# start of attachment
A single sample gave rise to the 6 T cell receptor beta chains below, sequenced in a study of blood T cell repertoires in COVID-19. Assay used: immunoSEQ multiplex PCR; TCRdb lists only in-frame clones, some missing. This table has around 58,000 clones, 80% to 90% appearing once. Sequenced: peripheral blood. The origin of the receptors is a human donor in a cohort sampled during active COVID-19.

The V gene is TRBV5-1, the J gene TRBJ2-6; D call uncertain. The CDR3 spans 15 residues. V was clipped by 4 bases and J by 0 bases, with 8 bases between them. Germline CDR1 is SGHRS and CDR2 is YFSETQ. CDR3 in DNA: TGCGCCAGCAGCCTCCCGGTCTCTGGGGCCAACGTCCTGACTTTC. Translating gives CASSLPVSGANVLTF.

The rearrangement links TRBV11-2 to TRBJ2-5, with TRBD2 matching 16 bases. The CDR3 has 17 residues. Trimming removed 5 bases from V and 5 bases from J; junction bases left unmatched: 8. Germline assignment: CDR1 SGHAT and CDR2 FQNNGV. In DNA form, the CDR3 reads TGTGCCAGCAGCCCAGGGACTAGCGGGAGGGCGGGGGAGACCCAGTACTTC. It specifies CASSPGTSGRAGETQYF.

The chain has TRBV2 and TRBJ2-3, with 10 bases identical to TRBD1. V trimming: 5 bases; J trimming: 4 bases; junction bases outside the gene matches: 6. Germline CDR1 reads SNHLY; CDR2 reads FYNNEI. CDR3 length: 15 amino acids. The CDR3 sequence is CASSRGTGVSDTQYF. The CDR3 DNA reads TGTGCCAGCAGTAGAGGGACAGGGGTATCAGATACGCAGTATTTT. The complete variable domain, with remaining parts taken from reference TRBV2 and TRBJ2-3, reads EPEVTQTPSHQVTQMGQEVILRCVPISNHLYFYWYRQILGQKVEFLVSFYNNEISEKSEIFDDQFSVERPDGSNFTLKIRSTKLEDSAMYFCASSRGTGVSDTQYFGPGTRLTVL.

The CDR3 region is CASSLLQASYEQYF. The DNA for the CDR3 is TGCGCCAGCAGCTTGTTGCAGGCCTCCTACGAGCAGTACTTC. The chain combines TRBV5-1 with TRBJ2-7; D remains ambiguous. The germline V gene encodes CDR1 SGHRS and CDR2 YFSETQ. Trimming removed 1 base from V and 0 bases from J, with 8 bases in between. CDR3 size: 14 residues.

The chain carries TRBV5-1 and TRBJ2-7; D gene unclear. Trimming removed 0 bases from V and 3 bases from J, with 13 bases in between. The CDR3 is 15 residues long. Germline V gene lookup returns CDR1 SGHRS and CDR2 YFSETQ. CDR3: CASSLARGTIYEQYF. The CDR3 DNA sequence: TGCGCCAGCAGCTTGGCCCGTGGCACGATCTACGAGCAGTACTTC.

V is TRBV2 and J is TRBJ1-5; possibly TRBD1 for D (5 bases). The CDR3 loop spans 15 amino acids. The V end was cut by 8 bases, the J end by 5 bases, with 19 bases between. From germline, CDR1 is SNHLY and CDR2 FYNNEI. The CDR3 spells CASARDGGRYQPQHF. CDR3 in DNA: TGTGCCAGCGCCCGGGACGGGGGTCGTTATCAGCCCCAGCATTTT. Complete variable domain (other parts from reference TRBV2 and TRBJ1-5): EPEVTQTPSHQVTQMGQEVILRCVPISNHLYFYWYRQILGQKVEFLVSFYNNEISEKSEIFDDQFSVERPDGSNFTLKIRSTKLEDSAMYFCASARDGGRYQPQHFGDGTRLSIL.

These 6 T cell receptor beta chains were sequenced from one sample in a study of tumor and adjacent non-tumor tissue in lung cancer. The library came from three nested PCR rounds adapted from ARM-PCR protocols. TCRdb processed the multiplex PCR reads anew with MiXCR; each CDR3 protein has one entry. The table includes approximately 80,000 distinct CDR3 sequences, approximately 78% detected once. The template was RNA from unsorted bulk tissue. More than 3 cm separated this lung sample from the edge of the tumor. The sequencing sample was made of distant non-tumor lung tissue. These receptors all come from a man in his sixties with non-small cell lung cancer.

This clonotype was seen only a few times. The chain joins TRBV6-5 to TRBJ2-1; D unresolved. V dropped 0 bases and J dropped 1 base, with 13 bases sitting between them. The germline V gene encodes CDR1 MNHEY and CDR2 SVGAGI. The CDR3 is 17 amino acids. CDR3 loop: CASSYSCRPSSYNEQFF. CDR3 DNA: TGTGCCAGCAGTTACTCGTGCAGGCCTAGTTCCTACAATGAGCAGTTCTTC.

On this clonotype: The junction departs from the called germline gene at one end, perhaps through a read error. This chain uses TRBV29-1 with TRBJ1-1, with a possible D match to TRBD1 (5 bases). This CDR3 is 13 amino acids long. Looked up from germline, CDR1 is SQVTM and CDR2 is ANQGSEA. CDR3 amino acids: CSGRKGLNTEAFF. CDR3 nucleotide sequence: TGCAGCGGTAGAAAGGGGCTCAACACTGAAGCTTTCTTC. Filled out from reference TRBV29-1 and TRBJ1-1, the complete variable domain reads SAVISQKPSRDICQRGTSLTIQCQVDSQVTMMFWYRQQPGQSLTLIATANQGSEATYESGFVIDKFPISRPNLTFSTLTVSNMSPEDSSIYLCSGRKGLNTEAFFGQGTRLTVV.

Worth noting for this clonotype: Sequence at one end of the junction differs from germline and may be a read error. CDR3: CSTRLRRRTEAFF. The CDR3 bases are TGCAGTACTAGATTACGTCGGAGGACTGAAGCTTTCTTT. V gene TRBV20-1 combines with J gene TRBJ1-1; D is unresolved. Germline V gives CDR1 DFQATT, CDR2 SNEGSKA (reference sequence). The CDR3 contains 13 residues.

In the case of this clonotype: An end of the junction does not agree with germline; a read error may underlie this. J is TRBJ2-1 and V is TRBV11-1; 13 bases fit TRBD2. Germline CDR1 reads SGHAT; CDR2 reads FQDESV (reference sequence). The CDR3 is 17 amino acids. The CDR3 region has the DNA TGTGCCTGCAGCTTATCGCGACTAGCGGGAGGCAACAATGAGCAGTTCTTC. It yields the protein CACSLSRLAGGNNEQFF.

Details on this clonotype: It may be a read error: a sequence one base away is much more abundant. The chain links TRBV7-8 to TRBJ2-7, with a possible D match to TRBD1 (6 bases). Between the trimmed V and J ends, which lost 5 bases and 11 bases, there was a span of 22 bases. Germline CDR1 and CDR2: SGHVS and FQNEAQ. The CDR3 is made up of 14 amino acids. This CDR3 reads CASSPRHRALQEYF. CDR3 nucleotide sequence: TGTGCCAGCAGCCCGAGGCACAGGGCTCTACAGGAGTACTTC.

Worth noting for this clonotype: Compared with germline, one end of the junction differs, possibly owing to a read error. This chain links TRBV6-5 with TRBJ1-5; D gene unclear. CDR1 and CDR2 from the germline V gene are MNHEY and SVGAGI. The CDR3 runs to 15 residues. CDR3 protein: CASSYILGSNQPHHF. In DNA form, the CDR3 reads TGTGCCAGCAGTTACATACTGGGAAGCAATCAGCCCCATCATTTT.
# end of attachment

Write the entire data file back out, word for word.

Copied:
A single sample gave rise to the 6 T cell receptor beta chains below, sequenced in a study of blood T cell repertoires in COVID-19. Assay used: immunoSEQ multiplex PCR; TCRdb lists only in-frame clones, some missing. This table has around 58,000 clones, 80% to 90% appearing once. Sequenced: peripheral blood. The origin of the receptors is a human donor in a cohort sampled during active COVID-19.

The V gene is TRBV5-1, the J gene TRBJ2-6; D call uncertain. The CDR3 spans 15 residues. V was clipped by 4 bases and J by 0 bases, with 8 bases between them. Germline CDR1 is SGHRS and CDR2 is YFSETQ. CDR3 in DNA: TGCGCCAGCAGCCTCCCGGTCTCTGGGGCCAACGTCCTGACTTTC. Translating gives CASSLPVSGANVLTF.

The rearrangement links TRBV11-2 to TRBJ2-5, with TRBD2 matching 16 bases. The CDR3 has 17 residues. Trimming removed 5 bases from V and 5 bases from J; junction bases left unmatched: 8. Germline assignment: CDR1 SGHAT and CDR2 FQNNGV. In DNA form, the CDR3 reads TGTGCCAGCAGCCCAGGGACTAGCGGGAGGGCGGGGGAGACCCAGTACTTC. It specifies CASSPGTSGRAGETQYF.

The chain has TRBV2 and TRBJ2-3, with 10 bases identical to TRBD1. V trimming: 5 bases; J trimming: 4 bases; junction bases outside the gene matches: 6. Germline CDR1 reads SNHLY; CDR2 reads FYNNEI. CDR3 length: 15 amino acids. The CDR3 sequence is CASSRGTGVSDTQYF. The CDR3 DNA reads TGTGCCAGCAGTAGAGGGACAGGGGTATCAGATACGCAGTATTTT. The complete variable domain, with remaining parts taken from reference TRBV2 and TRBJ2-3, reads EPEVTQTPSHQVTQMGQEVILRCVPISNHLYFYWYRQILGQKVEFLVSFYNNEISEKSEIFDDQFSVERPDGSNFTLKIRSTKLEDSAMYFCASSRGTGVSDTQYFGPGTRLTVL.

The CDR3 region is CASSLLQASYEQYF. The DNA for the CDR3 is TGCGCCAGCAGCTTGTTGCAGGCCTCCTACGAGCAGTACTTC. The chain combines TRBV5-1 with TRBJ2-7; D remains ambiguous. The germline V gene encodes CDR1 SGHRS and CDR2 YFSETQ. Trimming removed 1 base from V and 0 bases from J, with 8 bases in between. CDR3 size: 14 residues.

The chain carries TRBV5-1 and TRBJ2-7; D gene unclear. Trimming removed 0 bases from V and 3 bases from J, with 13 bases in between. The CDR3 is 15 residues long. Germline V gene lookup returns CDR1 SGHRS and CDR2 YFSETQ. CDR3: CASSLARGTIYEQYF. The CDR3 DNA sequence: TGCGCCAGCAGCTTGGCCCGTGGCACGATCTACGAGCAGTACTTC.

V is TRBV2 and J is TRBJ1-5; possibly TRBD1 for D (5 bases). The CDR3 loop spans 15 amino acids. The V end was cut by 8 bases, the J end by 5 bases, with 19 bases between. From germline, CDR1 is SNHLY and CDR2 FYNNEI. The CDR3 spells CASARDGGRYQPQHF. CDR3 in DNA: TGTGCCAGCGCCCGGGACGGGGGTCGTTATCAGCCCCAGCATTTT. Complete variable domain (other parts from reference TRBV2 and TRBJ1-5): EPEVTQTPSHQVTQMGQEVILRCVPISNHLYFYWYRQILGQKVEFLVSFYNNEISEKSEIFDDQFSVERPDGSNFTLKIRSTKLEDSAMYFCASARDGGRYQPQHFGDGTRLSIL.

These 6 T cell receptor beta chains were sequenced from one sample in a study of tumor and adjacent non-tumor tissue in lung cancer. The library came from three nested PCR rounds adapted from ARM-PCR protocols. TCRdb processed the multiplex PCR reads anew with MiXCR; each CDR3 protein has one entry. The table includes approximately 80,000 distinct CDR3 sequences, approximately 78% detected once. The template was RNA from unsorted bulk tissue. More than 3 cm separated this lung sample from the edge of the tumor. The sequencing sample was made of distant non-tumor lung tissue. These receptors all come from a man in his sixties with non-small cell lung cancer.

This clonotype was seen only a few times. The chain joins TRBV6-5 to TRBJ2-1; D unresolved. V dropped 0 bases and J dropped 1 base, with 13 bases sitting between them. The germline V gene encodes CDR1 MNHEY and CDR2 SVGAGI. The CDR3 is 17 amino acids. CDR3 loop: CASSYSCRPSSYNEQFF. CDR3 DNA: TGTGCCAGCAGTTACTCGTGCAGGCCTAGTTCCTACAATGAGCAGTTCTTC.

On this clonotype: The junction departs from the called germline gene at one end, perhaps through a read error. This chain uses TRBV29-1 with TRBJ1-1, with a possible D match to TRBD1 (5 bases). This CDR3 is 13 amino acids long. Looked up from germline, CDR1 is SQVTM and CDR2 is ANQGSEA. CDR3 amino acids: CSGRKGLNTEAFF. CDR3 nucleotide sequence: TGCAGCGGTAGAAAGGGGCTCAACACTGAAGCTTTCTTC. Filled out from reference TRBV29-1 and TRBJ1-1, the complete variable domain reads SAVISQKPSRDICQRGTSLTIQCQVDSQVTMMFWYRQQPGQSLTLIATANQGSEATYESGFVIDKFPISRPNLTFSTLTVSNMSPEDSSIYLCSGRKGLNTEAFFGQGTRLTVV.

Worth noting for this clonotype: Sequence at one end of the junction differs from germline and may be a read error. CDR3: CSTRLRRRTEAFF. The CDR3 bases are TGCAGTACTAGATTACGTCGGAGGACTGAAGCTTTCTTT. V gene TRBV20-1 combines with J gene TRBJ1-1; D is unresolved. Germline V gives CDR1 DFQATT, CDR2 SNEGSKA (reference sequence). The CDR3 contains 13 residues.

In the case of this clonotype: An end of the junction does not agree with germline; a read error may underlie this. J is TRBJ2-1 and V is TRBV11-1; 13 bases fit TRBD2. Germline CDR1 reads SGHAT; CDR2 reads FQDESV (reference sequence). The CDR3 is 17 amino acids. The CDR3 region has the DNA TGTGCCTGCAGCTTATCGCGACTAGCGGGAGGCAACAATGAGCAGTTCTTC. It yields the protein CACSLSRLAGGNNEQFF.

Details on this clonotype: It may be a read error: a sequence one base away is much more abundant. The chain links TRBV7-8 to TRBJ2-7, with a possible D match to TRBD1 (6 bases). Between the trimmed V and J ends, which lost 5 bases and 11 bases, there was a span of 22 bases. Germline CDR1 and CDR2: SGHVS and FQNEAQ. The CDR3 is made up of 14 amino acids. This CDR3 reads CASSPRHRALQEYF. CDR3 nucleotide sequence: TGTGCCAGCAGCCCGAGGCACAGGGCTCTACAGGAGTACTTC.

Worth noting for this clonotype: Compared with germline, one end of the junction differs, possibly owing to a read error. This chain links TRBV6-5 with TRBJ1-5; D gene unclear. CDR1 and CDR2 from the germline V gene are MNHEY and SVGAGI. The CDR3 runs to 15 residues. CDR3 protein: CASSYILGSNQPHHF. In DNA form, the CDR3 reads TGTGCCAGCAGTTACATACTGGGAAGCAATCAGCCCCATCATTTT.